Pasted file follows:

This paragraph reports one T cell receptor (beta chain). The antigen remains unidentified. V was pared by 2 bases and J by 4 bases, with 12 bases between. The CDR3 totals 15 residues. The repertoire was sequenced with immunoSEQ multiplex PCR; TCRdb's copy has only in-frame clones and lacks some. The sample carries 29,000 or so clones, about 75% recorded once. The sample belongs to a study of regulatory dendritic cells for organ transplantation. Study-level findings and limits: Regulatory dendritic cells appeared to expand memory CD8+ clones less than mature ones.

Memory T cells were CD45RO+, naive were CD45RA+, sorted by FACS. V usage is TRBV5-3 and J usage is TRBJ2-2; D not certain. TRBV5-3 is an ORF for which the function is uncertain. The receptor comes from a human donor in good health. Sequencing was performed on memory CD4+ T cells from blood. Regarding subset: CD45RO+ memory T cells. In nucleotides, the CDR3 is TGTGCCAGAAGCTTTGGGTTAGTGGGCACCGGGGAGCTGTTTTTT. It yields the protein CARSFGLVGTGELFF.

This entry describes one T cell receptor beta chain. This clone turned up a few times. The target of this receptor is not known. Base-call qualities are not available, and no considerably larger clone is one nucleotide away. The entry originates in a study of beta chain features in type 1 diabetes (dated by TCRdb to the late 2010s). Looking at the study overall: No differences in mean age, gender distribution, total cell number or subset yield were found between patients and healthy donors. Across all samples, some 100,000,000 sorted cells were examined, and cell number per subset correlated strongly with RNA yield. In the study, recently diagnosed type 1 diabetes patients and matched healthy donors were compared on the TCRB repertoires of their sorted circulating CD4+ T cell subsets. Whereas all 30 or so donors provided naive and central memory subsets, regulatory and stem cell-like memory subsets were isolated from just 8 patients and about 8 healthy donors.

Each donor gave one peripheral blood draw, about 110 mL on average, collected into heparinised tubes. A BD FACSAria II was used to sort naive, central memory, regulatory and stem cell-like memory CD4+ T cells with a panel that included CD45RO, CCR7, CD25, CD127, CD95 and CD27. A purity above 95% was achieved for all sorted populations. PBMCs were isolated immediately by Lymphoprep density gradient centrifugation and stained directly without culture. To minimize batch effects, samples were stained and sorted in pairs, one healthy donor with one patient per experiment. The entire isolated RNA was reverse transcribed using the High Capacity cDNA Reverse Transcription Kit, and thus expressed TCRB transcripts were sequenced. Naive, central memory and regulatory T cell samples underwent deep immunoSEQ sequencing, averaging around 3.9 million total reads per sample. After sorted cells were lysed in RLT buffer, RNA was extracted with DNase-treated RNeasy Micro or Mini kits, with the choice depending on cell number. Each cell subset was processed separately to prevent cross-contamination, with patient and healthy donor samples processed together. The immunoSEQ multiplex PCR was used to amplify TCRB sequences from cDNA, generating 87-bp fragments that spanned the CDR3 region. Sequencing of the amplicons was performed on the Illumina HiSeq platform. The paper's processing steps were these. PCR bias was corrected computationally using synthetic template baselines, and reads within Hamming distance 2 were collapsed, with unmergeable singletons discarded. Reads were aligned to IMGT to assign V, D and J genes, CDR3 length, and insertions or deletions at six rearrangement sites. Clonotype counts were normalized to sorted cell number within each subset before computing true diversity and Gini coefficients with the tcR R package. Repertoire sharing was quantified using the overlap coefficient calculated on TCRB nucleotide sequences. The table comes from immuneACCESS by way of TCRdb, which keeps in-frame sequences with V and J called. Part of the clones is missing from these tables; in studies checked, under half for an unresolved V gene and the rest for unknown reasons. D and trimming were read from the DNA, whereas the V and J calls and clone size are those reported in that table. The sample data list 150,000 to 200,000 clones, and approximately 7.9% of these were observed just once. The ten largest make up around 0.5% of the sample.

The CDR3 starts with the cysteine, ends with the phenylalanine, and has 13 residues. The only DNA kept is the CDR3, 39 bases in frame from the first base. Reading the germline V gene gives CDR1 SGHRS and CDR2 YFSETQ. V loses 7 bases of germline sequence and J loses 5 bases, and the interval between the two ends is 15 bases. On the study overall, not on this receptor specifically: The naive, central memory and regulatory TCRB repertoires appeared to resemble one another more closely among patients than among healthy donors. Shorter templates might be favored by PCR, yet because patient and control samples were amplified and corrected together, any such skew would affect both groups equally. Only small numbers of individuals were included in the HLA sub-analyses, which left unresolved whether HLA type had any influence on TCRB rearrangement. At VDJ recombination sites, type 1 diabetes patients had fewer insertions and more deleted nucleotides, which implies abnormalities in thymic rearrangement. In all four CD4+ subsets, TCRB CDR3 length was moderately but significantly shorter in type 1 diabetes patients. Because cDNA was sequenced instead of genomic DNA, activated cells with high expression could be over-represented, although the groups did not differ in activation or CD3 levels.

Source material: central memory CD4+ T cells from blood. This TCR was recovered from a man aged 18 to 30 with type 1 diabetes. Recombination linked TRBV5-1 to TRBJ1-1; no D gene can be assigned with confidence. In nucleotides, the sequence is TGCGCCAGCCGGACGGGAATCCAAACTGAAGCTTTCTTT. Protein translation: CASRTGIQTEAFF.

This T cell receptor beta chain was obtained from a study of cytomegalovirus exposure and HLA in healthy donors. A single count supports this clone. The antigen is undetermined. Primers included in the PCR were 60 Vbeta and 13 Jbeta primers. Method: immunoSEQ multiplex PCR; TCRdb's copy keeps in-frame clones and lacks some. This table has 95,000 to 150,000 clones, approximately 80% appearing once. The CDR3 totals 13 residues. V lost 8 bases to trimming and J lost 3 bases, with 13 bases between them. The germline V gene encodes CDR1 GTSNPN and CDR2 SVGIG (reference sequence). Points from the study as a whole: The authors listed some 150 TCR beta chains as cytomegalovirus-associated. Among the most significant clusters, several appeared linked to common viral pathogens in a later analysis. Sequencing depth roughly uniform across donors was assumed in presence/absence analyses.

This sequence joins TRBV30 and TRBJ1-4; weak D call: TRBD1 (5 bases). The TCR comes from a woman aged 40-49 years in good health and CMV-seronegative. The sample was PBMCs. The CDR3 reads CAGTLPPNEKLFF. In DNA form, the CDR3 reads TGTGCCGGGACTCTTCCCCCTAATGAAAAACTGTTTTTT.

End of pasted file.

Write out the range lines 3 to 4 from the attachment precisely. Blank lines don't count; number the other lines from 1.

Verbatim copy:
This entry describes one T cell receptor beta chain. This clone turned up a few times. The target of this receptor is not known. Base-call qualities are not available, and no considerably larger clone is one nucleotide away. The entry originates in a study of beta chain features in type 1 diabetes (dated by TCRdb to the late 2010s). Looking at the study overall: No differences in mean age, gender distribution, total cell number or subset yield were found between patients and healthy donors. Across all samples, some 100,000,000 sorted cells were examined, and cell number per subset correlated strongly with RNA yield. In the study, recently diagnosed type 1 diabetes patients and matched healthy donors were compared on the TCRB repertoires of their sorted circulating CD4+ T cell subsets. Whereas all 30 or so donors provided naive and central memory subsets, regulatory and stem cell-like memory subsets were isolated from just 8 patients and about 8 healthy donors.

Each donor gave one peripheral blood draw, about 110 mL on average, collected into heparinised tubes. A BD FACSAria II was used to sort naive, central memory, regulatory and stem cell-like memory CD4+ T cells with a panel that included CD45RO, CCR7, CD25, CD127, CD95 and CD27. A purity above 95% was achieved for all sorted populations. PBMCs were isolated immediately by Lymphoprep density gradient centrifugation and stained directly without culture. To minimize batch effects, samples were stained and sorted in pairs, one healthy donor with one patient per experiment. The entire isolated RNA was reverse transcribed using the High Capacity cDNA Reverse Transcription Kit, and thus expressed TCRB transcripts were sequenced. Naive, central memory and regulatory T cell samples underwent deep immunoSEQ sequencing, averaging around 3.9 million total reads per sample. After sorted cells were lysed in RLT buffer, RNA was extracted with DNase-treated RNeasy Micro or Mini kits, with the choice depending on cell number. Each cell subset was processed separately to prevent cross-contamination, with patient and healthy donor samples processed together. The immunoSEQ multiplex PCR was used to amplify TCRB sequences from cDNA, generating 87-bp fragments that spanned the CDR3 region. Sequencing of the amplicons was performed on the Illumina HiSeq platform. The paper's processing steps were these. PCR bias was corrected computationally using synthetic template baselines, and reads within Hamming distance 2 were collapsed, with unmergeable singletons discarded. Reads were aligned to IMGT to assign V, D and J genes, CDR3 length, and insertions or deletions at six rearrangement sites. Clonotype counts were normalized to sorted cell number within each subset before computing true diversity and Gini coefficients with the tcR R package. Repertoire sharing was quantified using the overlap coefficient calculated on TCRB nucleotide sequences. The table comes from immuneACCESS by way of TCRdb, which keeps in-frame sequences with V and J called. Part of the clones is missing from these tables; in studies checked, under half for an unresolved V gene and the rest for unknown reasons. D and trimming were read from the DNA, whereas the V and J calls and clone size are those reported in that table. The sample data list 150,000 to 200,000 clones, and approximately 7.9% of these were observed just once. The ten largest make up around 0.5% of the sample.